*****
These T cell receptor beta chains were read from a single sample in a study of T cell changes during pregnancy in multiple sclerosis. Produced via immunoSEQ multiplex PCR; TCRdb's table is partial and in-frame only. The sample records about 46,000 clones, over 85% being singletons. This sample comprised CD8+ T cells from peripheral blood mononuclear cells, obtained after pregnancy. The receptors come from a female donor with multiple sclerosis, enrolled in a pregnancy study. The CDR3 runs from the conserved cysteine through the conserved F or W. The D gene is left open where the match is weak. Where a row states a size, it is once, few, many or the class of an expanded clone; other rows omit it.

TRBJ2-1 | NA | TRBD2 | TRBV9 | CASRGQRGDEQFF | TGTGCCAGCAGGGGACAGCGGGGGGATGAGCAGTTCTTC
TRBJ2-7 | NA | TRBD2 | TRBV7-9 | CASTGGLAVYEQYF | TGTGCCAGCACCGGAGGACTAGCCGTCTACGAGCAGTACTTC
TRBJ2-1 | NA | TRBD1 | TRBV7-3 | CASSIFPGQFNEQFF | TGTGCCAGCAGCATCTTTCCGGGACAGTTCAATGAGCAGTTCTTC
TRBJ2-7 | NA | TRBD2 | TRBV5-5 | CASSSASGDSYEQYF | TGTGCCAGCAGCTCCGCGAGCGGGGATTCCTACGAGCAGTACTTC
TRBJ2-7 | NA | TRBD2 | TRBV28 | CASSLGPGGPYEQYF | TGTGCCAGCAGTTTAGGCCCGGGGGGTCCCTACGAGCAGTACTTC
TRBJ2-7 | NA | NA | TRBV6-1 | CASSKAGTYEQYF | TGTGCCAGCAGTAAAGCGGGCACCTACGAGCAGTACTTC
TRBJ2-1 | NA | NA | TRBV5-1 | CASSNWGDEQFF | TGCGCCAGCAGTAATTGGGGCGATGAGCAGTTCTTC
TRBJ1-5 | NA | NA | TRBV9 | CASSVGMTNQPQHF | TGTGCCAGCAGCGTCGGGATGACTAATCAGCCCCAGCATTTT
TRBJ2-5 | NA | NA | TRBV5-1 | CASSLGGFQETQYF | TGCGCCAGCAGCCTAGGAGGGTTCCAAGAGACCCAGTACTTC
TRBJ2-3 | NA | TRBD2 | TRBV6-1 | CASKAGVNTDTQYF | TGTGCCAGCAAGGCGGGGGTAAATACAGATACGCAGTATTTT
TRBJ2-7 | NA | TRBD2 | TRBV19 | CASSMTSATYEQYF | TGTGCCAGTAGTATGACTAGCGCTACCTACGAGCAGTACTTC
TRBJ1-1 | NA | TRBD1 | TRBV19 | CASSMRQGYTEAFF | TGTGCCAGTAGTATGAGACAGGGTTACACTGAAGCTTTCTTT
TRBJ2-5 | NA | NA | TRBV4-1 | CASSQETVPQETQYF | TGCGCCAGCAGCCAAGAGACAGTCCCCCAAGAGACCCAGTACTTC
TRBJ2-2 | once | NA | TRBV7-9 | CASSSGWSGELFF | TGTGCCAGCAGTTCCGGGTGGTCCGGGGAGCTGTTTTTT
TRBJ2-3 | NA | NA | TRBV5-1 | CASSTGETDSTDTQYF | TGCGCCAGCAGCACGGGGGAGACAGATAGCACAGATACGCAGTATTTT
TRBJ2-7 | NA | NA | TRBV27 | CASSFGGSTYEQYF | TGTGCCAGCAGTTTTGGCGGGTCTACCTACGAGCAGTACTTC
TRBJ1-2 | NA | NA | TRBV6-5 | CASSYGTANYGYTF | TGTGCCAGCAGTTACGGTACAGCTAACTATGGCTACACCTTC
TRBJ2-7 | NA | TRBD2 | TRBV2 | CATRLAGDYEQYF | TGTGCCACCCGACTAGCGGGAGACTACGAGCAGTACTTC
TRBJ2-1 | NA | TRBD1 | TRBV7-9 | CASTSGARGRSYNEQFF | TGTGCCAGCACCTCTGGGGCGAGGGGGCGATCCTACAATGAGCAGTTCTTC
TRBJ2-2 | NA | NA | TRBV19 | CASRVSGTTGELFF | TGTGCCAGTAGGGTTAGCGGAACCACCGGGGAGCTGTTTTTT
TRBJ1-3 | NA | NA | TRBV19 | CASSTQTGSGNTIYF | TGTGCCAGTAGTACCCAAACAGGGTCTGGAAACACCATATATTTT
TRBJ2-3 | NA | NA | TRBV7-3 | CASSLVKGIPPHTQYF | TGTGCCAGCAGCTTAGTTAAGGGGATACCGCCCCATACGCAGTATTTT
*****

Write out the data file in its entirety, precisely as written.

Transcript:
These T cell receptor beta chains were read from a single sample in a study of T cell changes during pregnancy in multiple sclerosis. Produced via immunoSEQ multiplex PCR; TCRdb's table is partial and in-frame only. The sample records about 46,000 clones, over 85% being singletons. This sample comprised CD8+ T cells from peripheral blood mononuclear cells, obtained after pregnancy. The receptors come from a female donor with multiple sclerosis, enrolled in a pregnancy study. The CDR3 runs from the conserved cysteine through the conserved F or W. The D gene is left open where the match is weak. Where a row states a size, it is once, few, many or the class of an expanded clone; other rows omit it.

TRBJ2-1 | NA | TRBD2 | TRBV9 | CASRGQRGDEQFF | TGTGCCAGCAGGGGACAGCGGGGGGATGAGCAGTTCTTC
TRBJ2-7 | NA | TRBD2 | TRBV7-9 | CASTGGLAVYEQYF | TGTGCCAGCACCGGAGGACTAGCCGTCTACGAGCAGTACTTC
TRBJ2-1 | NA | TRBD1 | TRBV7-3 | CASSIFPGQFNEQFF | TGTGCCAGCAGCATCTTTCCGGGACAGTTCAATGAGCAGTTCTTC
TRBJ2-7 | NA | TRBD2 | TRBV5-5 | CASSSASGDSYEQYF | TGTGCCAGCAGCTCCGCGAGCGGGGATTCCTACGAGCAGTACTTC
TRBJ2-7 | NA | TRBD2 | TRBV28 | CASSLGPGGPYEQYF | TGTGCCAGCAGTTTAGGCCCGGGGGGTCCCTACGAGCAGTACTTC
TRBJ2-7 | NA | NA | TRBV6-1 | CASSKAGTYEQYF | TGTGCCAGCAGTAAAGCGGGCACCTACGAGCAGTACTTC
TRBJ2-1 | NA | NA | TRBV5-1 | CASSNWGDEQFF | TGCGCCAGCAGTAATTGGGGCGATGAGCAGTTCTTC
TRBJ1-5 | NA | NA | TRBV9 | CASSVGMTNQPQHF | TGTGCCAGCAGCGTCGGGATGACTAATCAGCCCCAGCATTTT
TRBJ2-5 | NA | NA | TRBV5-1 | CASSLGGFQETQYF | TGCGCCAGCAGCCTAGGAGGGTTCCAAGAGACCCAGTACTTC
TRBJ2-3 | NA | TRBD2 | TRBV6-1 | CASKAGVNTDTQYF | TGTGCCAGCAAGGCGGGGGTAAATACAGATACGCAGTATTTT
TRBJ2-7 | NA | TRBD2 | TRBV19 | CASSMTSATYEQYF | TGTGCCAGTAGTATGACTAGCGCTACCTACGAGCAGTACTTC
TRBJ1-1 | NA | TRBD1 | TRBV19 | CASSMRQGYTEAFF | TGTGCCAGTAGTATGAGACAGGGTTACACTGAAGCTTTCTTT
TRBJ2-5 | NA | NA | TRBV4-1 | CASSQETVPQETQYF | TGCGCCAGCAGCCAAGAGACAGTCCCCCAAGAGACCCAGTACTTC
TRBJ2-2 | once | NA | TRBV7-9 | CASSSGWSGELFF | TGTGCCAGCAGTTCCGGGTGGTCCGGGGAGCTGTTTTTT
TRBJ2-3 | NA | NA | TRBV5-1 | CASSTGETDSTDTQYF | TGCGCCAGCAGCACGGGGGAGACAGATAGCACAGATACGCAGTATTTT
TRBJ2-7 | NA | NA | TRBV27 | CASSFGGSTYEQYF | TGTGCCAGCAGTTTTGGCGGGTCTACCTACGAGCAGTACTTC
TRBJ1-2 | NA | NA | TRBV6-5 | CASSYGTANYGYTF | TGTGCCAGCAGTTACGGTACAGCTAACTATGGCTACACCTTC
TRBJ2-7 | NA | TRBD2 | TRBV2 | CATRLAGDYEQYF | TGTGCCACCCGACTAGCGGGAGACTACGAGCAGTACTTC
TRBJ2-1 | NA | TRBD1 | TRBV7-9 | CASTSGARGRSYNEQFF | TGTGCCAGCACCTCTGGGGCGAGGGGGCGATCCTACAATGAGCAGTTCTTC
TRBJ2-2 | NA | NA | TRBV19 | CASRVSGTTGELFF | TGTGCCAGTAGGGTTAGCGGAACCACCGGGGAGCTGTTTTTT
TRBJ1-3 | NA | NA | TRBV19 | CASSTQTGSGNTIYF | TGTGCCAGTAGTACCCAAACAGGGTCTGGAAACACCATATATTTT
TRBJ2-3 | NA | NA | TRBV7-3 | CASSLVKGIPPHTQYF | TGTGCCAGCAGCTTAGTTAAGGGGATACCGCCCCATACGCAGTATTTT